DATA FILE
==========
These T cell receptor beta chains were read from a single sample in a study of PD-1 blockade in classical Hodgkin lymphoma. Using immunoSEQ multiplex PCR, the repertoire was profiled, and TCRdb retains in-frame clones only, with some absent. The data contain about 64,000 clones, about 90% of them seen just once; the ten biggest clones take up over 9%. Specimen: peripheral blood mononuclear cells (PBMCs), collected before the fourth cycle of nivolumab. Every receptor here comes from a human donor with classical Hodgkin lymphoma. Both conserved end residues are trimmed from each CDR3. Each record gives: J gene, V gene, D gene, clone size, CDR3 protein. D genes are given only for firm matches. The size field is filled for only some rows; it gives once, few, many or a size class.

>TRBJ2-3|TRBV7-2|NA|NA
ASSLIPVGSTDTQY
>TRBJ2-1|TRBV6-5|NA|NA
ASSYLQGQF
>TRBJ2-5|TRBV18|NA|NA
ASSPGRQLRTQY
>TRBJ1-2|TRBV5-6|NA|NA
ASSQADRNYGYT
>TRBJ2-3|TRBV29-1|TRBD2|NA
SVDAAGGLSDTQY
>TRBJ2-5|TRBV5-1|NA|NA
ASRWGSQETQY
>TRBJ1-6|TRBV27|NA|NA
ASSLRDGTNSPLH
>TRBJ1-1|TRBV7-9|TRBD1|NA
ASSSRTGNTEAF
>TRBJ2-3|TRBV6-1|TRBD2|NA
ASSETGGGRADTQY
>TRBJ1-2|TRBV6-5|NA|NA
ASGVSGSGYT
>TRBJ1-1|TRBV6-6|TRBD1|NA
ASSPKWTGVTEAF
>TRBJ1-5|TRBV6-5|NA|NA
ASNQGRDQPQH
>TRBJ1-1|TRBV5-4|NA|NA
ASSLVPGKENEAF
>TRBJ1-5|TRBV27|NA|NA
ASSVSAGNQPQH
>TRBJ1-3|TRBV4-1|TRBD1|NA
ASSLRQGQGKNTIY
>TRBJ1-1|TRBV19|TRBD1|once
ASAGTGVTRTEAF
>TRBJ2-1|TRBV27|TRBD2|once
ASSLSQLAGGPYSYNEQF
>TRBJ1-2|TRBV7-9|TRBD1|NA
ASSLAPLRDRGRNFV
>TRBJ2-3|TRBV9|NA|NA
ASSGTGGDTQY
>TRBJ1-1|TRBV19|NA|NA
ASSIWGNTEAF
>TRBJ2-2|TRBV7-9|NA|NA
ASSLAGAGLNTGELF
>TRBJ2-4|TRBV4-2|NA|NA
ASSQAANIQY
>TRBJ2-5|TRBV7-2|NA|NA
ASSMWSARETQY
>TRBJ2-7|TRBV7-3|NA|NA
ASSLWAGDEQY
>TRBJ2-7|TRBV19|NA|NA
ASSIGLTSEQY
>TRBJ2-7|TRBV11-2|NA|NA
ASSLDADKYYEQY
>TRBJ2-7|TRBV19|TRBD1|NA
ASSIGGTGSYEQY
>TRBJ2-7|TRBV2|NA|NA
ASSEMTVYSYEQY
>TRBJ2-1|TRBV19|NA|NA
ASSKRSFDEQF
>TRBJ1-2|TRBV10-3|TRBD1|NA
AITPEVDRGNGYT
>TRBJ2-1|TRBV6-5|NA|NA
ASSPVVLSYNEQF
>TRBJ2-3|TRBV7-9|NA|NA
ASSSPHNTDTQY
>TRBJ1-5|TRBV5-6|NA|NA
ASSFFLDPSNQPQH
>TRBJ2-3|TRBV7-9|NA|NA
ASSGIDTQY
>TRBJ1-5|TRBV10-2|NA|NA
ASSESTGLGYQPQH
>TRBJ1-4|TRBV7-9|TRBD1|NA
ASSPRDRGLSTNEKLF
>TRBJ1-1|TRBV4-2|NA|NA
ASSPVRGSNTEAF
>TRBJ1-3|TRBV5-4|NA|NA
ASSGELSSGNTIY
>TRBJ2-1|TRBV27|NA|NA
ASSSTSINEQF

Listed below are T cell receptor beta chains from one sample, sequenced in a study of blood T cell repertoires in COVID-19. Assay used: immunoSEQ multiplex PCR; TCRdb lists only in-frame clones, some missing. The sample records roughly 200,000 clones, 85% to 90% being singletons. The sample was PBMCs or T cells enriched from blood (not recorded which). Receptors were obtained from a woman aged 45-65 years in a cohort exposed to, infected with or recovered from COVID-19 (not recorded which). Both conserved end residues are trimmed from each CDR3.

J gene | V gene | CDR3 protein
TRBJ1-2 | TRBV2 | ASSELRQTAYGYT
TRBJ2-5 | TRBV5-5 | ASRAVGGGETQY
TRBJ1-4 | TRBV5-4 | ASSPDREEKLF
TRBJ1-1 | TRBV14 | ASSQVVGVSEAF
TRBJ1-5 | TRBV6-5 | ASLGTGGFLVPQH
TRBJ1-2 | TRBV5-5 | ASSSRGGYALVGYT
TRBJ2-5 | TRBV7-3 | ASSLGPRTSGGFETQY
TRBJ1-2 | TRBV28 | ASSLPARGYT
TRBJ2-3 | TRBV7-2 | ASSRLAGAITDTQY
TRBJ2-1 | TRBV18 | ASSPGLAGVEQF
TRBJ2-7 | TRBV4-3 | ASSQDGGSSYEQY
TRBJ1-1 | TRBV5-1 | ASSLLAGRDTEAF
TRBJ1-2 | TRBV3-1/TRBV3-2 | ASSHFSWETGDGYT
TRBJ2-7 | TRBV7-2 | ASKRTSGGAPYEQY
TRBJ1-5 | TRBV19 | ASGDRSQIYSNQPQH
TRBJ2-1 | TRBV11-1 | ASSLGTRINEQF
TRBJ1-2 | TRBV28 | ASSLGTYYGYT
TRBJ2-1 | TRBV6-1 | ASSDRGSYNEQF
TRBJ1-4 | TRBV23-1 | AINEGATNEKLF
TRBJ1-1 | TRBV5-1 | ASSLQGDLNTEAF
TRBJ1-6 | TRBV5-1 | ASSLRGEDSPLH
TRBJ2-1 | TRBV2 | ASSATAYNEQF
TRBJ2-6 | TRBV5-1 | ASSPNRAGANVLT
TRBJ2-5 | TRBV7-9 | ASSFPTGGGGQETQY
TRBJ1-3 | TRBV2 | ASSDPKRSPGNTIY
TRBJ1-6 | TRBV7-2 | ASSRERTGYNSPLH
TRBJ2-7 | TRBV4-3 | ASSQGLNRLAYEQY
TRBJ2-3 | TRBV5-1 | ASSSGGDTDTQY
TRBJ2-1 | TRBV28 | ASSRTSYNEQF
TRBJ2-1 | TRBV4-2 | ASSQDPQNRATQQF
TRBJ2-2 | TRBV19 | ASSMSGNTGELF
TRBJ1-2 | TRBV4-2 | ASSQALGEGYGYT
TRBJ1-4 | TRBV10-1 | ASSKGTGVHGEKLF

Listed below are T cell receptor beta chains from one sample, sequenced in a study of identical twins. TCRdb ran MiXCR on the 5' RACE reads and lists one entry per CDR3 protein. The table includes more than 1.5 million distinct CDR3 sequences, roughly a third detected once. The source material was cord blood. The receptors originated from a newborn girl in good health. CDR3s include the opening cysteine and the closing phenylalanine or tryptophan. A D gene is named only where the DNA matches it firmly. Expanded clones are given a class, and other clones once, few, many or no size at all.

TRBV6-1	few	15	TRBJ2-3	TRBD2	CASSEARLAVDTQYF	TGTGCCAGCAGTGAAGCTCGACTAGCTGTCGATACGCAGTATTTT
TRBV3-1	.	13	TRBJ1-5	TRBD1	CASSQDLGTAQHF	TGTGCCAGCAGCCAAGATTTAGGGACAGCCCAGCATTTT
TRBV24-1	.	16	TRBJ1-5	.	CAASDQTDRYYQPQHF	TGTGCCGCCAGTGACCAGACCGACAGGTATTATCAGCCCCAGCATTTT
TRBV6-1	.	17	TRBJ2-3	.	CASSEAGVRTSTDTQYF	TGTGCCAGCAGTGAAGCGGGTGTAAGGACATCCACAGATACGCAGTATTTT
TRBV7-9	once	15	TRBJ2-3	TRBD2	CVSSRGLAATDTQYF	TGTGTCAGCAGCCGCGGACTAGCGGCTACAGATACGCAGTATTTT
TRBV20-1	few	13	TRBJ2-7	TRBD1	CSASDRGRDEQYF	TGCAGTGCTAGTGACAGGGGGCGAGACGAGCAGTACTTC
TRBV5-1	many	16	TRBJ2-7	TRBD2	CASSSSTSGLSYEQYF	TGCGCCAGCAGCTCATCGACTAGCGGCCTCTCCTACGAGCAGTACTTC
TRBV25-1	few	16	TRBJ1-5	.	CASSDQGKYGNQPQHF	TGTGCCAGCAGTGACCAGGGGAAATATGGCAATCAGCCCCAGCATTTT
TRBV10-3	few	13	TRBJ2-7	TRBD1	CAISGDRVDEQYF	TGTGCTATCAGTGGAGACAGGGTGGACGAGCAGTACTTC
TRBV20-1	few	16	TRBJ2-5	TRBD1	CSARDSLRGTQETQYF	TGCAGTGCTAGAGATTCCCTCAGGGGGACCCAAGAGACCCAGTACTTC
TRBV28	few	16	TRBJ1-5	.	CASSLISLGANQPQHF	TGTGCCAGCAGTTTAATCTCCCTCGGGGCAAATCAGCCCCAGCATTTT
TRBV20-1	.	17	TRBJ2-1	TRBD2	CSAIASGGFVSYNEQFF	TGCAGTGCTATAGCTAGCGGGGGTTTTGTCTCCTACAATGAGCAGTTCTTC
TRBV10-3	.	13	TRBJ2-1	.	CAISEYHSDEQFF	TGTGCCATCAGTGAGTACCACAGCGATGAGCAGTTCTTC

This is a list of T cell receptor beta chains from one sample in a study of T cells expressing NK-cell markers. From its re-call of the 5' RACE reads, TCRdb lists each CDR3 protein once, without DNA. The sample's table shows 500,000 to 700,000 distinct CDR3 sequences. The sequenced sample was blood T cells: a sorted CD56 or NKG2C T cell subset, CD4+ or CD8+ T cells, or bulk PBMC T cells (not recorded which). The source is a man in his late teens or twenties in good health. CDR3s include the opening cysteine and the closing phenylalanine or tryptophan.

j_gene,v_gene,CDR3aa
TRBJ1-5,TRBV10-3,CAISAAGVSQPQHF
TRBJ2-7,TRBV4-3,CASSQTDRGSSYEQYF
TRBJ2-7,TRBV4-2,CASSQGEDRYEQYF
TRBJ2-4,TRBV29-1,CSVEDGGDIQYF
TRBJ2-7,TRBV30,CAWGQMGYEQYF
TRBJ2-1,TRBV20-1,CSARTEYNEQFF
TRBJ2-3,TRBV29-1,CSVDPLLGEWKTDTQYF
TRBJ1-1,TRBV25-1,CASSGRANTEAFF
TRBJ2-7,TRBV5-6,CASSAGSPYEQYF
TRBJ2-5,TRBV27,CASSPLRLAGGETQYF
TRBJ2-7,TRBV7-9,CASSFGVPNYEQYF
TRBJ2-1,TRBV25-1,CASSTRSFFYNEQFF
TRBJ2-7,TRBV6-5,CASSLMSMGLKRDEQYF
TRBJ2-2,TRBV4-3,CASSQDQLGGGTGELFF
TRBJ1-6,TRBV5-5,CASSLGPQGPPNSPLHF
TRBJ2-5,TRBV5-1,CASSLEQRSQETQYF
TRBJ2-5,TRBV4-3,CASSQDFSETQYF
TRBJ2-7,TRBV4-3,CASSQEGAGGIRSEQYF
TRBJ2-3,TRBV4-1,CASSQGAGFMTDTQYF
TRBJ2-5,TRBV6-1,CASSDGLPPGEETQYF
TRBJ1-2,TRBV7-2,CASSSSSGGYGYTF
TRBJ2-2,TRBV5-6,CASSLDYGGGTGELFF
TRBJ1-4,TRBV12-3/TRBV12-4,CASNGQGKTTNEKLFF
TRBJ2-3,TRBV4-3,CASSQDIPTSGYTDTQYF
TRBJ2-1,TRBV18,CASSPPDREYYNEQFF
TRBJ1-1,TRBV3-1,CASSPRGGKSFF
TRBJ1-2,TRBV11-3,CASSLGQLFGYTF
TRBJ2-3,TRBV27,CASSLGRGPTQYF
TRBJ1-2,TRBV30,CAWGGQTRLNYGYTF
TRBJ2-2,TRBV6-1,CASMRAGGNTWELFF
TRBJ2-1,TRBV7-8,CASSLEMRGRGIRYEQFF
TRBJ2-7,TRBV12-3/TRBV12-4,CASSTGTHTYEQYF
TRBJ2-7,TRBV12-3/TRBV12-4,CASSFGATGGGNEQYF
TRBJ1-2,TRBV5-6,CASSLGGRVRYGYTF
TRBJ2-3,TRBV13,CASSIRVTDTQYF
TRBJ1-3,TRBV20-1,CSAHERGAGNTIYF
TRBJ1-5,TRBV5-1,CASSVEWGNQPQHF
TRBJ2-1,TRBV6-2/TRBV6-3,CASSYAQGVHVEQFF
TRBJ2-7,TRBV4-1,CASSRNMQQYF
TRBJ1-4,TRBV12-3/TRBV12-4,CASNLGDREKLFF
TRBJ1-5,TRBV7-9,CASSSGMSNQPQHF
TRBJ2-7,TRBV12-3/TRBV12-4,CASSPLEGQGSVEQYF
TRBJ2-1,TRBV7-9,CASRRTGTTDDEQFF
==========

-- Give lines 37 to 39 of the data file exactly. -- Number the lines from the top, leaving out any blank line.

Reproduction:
ASSLAPLRDRGRNFV
>TRBJ2-3|TRBV9|NA|NA
ASSGTGGDTQY